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MTN, Opera partner in Africa, Middle East

Opera's Mini browser will be offered to MTN's 150 million customers across the two regions

The soaring demand for faster Internet connectivity in Africa and the Middle East has led regional operator MTN to partner with Opera to roll out a new, co-branded version of Opera's Web browser across the two regions.

The Norway-based Opera's Mini mobile browser compresses data to allow for faster, cheaper Internet browsing on mobile devices. The deal will see Opera's Mini offered to MTN's 150 million customers across the two regions, with direct links from the browser to MTN portals. MTN has operations in 21 countries in Africa and the Middle East including Zambia, Nigeria, Uganda, Afghanistan, Iran and Cyprus.

Recently, Opera said in its State of the Web Mobile report that it was seeing dramatic growth in user numbers and the amount of data being transferred in Africa. Between June 2010 and June 2011, page views in top African countries increased by 187 percent, unique users increased by 184 percent and data transferred increased by 199 percent, according to Opera.

Among the top 10 countries in the region using the Opera Mini browser are Zambia, Kenya, Nigeria, Zimbabwe, Tanzania and Sudan.

Under the agreement, MTN will centrally launch a tailor-made version of Opera Mini to each of its 21 markets, with localized links and content.

MTN wants to offer its customers innovative mobile Internet services that have a positive impact on information, sharing and communication in their everyday lives, Christian de Faria, MTN chief commercial officer, said in a statement.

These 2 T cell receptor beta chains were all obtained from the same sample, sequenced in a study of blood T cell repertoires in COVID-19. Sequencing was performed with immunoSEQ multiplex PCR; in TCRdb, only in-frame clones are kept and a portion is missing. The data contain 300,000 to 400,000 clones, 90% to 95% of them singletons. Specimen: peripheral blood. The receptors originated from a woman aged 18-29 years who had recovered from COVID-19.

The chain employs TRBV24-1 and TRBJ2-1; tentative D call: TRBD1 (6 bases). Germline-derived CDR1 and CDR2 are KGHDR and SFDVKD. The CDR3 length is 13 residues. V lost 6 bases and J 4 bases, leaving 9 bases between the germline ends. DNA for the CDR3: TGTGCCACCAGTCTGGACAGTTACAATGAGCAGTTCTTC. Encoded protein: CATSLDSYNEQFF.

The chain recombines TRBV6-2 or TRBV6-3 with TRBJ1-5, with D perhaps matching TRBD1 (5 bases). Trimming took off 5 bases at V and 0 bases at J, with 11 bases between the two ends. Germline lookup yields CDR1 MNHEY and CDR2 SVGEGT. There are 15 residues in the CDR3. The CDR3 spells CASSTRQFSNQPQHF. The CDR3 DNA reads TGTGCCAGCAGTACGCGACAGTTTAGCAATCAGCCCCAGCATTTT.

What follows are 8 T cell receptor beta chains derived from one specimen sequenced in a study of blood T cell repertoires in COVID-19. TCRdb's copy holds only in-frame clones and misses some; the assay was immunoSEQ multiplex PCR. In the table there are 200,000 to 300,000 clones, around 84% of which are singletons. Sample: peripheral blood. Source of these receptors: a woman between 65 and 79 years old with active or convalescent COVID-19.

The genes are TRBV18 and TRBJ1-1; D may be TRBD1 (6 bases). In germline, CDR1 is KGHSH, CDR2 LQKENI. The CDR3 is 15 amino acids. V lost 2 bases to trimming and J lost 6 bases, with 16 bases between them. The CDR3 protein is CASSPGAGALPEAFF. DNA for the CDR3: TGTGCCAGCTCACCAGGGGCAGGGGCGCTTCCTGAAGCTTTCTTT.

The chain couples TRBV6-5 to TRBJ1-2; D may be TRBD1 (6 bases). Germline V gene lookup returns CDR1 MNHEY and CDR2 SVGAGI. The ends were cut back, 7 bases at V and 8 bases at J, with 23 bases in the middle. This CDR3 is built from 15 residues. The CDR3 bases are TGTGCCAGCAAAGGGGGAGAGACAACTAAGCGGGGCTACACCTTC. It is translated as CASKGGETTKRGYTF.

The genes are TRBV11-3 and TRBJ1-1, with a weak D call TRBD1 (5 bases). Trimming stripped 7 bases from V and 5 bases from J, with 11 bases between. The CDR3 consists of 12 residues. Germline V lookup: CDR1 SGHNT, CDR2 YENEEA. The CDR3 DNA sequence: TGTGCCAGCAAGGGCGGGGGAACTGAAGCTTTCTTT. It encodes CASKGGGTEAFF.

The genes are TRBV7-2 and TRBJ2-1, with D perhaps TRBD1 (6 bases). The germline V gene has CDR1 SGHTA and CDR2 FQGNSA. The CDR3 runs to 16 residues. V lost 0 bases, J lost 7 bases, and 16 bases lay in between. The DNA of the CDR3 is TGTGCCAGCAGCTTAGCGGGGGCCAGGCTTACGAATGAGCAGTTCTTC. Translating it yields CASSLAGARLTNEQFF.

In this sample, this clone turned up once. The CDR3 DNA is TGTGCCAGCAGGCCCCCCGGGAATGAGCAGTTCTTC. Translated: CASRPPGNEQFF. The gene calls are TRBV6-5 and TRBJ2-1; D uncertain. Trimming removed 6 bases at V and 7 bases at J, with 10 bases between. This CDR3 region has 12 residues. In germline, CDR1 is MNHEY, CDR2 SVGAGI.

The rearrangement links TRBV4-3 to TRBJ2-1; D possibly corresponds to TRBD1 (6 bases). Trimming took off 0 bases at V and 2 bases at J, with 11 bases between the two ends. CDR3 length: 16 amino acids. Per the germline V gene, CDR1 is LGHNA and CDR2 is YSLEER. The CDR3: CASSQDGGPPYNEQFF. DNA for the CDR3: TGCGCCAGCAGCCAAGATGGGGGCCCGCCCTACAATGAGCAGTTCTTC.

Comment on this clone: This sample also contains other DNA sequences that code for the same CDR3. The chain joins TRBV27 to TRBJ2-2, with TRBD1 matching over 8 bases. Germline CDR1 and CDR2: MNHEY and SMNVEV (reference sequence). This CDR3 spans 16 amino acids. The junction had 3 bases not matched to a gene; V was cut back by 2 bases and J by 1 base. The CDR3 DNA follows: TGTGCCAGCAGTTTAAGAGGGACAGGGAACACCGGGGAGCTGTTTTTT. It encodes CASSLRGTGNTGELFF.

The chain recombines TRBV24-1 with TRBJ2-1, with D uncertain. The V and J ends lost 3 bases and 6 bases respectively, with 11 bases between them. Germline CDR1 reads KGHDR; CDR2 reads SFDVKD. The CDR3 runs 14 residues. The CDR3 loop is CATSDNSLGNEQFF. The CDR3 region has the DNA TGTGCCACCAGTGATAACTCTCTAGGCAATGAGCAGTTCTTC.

"Millions of people in Africa are browsing because of improved communication infrastructure, including 3G networks that are being rolled out by operators who want to capture the data market," said Amos Kalunga, telecom analyst from Computer Society of Zambia.

Over the past two years, mobile service providers have been competing for Africa's data market, forcing manufacturers to scramble for deals to supply data-enabled handsets, which has significantly reduced the cost of mobile devices in the region.

An increase in innovative social network services and mobile e-mail is said to have fuelled the demand for data-enabled handsets as users can now access faster Internet despite their location.

Mobile data, driven by mobile e-mail and broadband services and boosted by a number of undersea cable projects that are providing much-needed extra capacity for operators, is anticipated to generate US$2.2 billion in revenue in the region by 2014.

Mobile data and broadband technologies are increasingly being used by operators as a substitute for poor or non-existent fixed-line infrastructure in the region.

As in many regions in the world, SMS text messages account for the bulk of Africa's traffic and revenue. Handset manufacturers are targeting companies and government agencies that buy the handsets in bulk, as they benefit from heavy discounts.

Over the past year, mobile operators have been recording lower revenue from voice due to reduced interconnection rates, which have come about as a result of stiff competition.


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